Tuesday, June 22, 2010
The summer heat is frying the delicate winter annual flowers such as impatiens, petunias and pansies. With much tender loving care, you may be able to cut back your impatiens, relocate them to deep shade, and keep them alive over the summer.
Several summer favorite flowers to plant now are colorful and can live up to the challenges of the heat. Perslane and portulaca both do well this time of year. Often confused, the perslane has the larger, flatter leaves. The portulaca has the rounder, cylindrical leaves. Both flowers close up at night and open mid morning.
Pentas do well year round and are always a welcome addition to any garden. The red and pink varieties attract the most butterflies, followed by the white and purple. The red and light pink grow the tallest. The purple stays the shortest. They can last for a few years and are considered perennials.
Caladiums are grown in the summer for their showy colorful leaves. There are a multitude of variations in color. However, the nurseries only stock a few of them. They proudly show off their leaves until the autumn, when they start to decline. Do not throw them out, the bulbs revive again in late winter.
Saturday, June 19, 2010
Father’s day should be different this year. We really feel helpless with the oil spill in the gulf. Fathers traditionally are the providers, the head of the household and all that goes with it. Dads are Mr. Fix it. We want to do something to fix the gulf but feel it’s too far away and too deep down in the ocean to help.
Fathers can control their kingdom, their garden. They can mow, prune, fertilize and water. A great father’s day gift this year is to go green. Plants that is. Give Dad a tree to plant. Give Dad plants to start a butterfly, vegetable or herb garden. This gift for Dad will be appreciated by the whole family and everyone will benefit.
Dad can proudly say to his neighbor, “Look at this wonderful oak tree (fill in the tree name) my family bought me this 20 years ago and looks how big it has grown.” Can Dad say to a neighbor, look at my wonderful underwear my family bought me! Not in this lifetime. Forget about those old tired gifts of underwear, slippers and ties.
We are lucky to have some wonderful choices locally to buy Dad a special plant or empower Dad with a gift certificate to one of the following nurseries in the tri county area:
Meadow Beauty Nursery: Specializes in Florida native trees, shrubs and wildflowers. Note, the nursery is opened to the public on Saturday’s only. An amazing place to see loads of butterflies and see how the potted plants will look years from now: the nursery is nestled alongside their personal garden. Owners: Donna Leone and Carl Terwilliger
5782 Ranches Road.
Lake Worth, FL 33463
Living Color Nursery: A wonderful nursery that also has a vast selection of pottery, garden statuary, wind chimes, stepping stones and so much more. Owner Mark Herndon
3691 Griffin Road
Fort Lauderdale, FL 33312
Casey’s Corner Nursery: A wide variety of unusual plants including palms, trees, shrubs and natives along with Susan, a wonderful woman who knows her plants! Owner: Susan Casey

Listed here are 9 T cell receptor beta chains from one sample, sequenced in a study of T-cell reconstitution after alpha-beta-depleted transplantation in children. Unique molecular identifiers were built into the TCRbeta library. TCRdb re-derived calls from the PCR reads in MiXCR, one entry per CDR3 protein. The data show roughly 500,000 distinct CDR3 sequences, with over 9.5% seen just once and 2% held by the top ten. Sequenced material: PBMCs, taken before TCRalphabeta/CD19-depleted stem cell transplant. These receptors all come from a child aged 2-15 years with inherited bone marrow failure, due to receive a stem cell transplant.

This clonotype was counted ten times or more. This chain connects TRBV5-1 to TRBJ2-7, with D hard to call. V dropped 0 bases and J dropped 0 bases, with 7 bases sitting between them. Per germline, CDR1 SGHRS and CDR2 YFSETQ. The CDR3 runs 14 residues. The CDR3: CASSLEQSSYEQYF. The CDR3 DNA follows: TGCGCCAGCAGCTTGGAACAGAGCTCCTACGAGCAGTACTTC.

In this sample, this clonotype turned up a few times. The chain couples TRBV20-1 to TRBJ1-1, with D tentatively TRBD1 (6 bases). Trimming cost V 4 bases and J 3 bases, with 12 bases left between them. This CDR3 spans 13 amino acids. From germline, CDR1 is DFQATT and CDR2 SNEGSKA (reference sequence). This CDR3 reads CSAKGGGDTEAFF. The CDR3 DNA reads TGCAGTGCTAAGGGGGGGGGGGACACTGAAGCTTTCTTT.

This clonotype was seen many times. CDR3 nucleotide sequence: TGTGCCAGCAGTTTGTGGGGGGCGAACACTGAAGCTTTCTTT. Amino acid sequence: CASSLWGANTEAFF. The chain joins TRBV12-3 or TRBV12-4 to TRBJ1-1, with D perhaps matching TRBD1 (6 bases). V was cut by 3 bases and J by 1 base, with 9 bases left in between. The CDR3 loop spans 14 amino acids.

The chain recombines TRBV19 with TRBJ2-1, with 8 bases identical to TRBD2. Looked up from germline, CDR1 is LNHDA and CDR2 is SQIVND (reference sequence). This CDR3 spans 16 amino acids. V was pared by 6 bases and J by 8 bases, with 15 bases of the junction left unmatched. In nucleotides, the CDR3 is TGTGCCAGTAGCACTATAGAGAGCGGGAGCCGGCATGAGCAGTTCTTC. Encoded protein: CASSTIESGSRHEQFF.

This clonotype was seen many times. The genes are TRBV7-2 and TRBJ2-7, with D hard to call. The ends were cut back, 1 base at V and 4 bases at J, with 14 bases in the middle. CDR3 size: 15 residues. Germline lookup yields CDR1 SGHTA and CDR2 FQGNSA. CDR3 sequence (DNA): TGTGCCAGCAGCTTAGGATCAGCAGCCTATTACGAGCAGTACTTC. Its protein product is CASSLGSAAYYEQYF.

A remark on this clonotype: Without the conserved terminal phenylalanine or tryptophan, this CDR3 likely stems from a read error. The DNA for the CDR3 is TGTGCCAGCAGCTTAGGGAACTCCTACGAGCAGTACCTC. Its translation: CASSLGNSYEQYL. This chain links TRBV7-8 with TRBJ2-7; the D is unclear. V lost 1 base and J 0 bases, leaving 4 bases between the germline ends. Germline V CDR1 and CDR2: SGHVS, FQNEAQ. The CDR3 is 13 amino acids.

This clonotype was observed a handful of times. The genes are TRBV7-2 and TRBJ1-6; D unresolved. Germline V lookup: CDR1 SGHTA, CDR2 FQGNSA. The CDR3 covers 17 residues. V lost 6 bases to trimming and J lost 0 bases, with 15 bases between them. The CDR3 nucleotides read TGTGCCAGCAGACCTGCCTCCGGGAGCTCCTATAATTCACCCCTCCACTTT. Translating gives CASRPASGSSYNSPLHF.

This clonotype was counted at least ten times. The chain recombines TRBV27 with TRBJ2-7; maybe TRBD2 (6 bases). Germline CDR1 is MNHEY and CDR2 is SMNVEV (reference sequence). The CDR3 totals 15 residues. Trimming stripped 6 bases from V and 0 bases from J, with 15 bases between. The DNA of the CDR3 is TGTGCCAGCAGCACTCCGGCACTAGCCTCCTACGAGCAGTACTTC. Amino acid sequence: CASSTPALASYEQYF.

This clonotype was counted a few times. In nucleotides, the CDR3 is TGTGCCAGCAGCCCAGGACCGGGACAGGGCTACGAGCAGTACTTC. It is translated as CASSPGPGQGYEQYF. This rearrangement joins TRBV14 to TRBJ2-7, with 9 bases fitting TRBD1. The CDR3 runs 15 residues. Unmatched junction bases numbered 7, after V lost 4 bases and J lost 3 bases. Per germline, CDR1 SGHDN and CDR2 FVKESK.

31877 S.W. 197th Avenue
Homestead, FL 33030
Posted by Robert's Tropical Paradise Garden at 9:42 PM
Sunday, June 13, 2010
A special treat greets those visiting South Florida this time of year, the Royal Poinciana tree. Due to the coldest winter in years, scientists say that is the best bloom in decades. The brilliant red blooms of this tree are so spectacular, it’s also known in some Latin American countries as the Flamboyant tree.
Originally from Madagascar, how it got to south Florida remains a mystery. David Fairchild, the famous plant explorer who has a garden named after him in Miami planted one in 1917. Early settlers of the areas used to plant the trees to cool their homes in the summer months with their shade. Since they are deciduous, by winter time the tree canopy is bare, so the house gets warm from the sun. The trees look like they are straight out of a Dr. Seuss book. They have a large stout trunk and an enormous canopy that is often shaped like an umbrella. The leaves are fine and compound. The tree is in the Leguminosae family and has relatives such as the Tamarind and Mimosa trees. The seed pods are mature to a dark long 12-18 inches and when shaken sound like a maraca.
So important is the tree to Miami that in 1937 the mayor declared a special day to be Royal Poinciana Day. In 1938 they started a Fiesta and had concerts and our poet laureate of Florida Larimore Raider wrote a special poem dedicated to the tree called Peacock Proud. Every year a Royal Poinciana Queen is appointed. There are special events and tours of the most beautify trees.
The popularity of the Royal Poinciana is exemplified by the numerous local landmarks named after it, notably schools, streets, shopping centers and developments. On the FIGI Islands, the trees bloom in the winter. They call it their Christmas tree. It also grows in central and South American as well as Hawaii.
The trees need a lot of room to spread out so keep that in mind when planting. It is suggested to plant thirty feet away from the house. They can be seen along roadsides, in older neighborhoods as well as in parks, schoolyards and botanical gardens.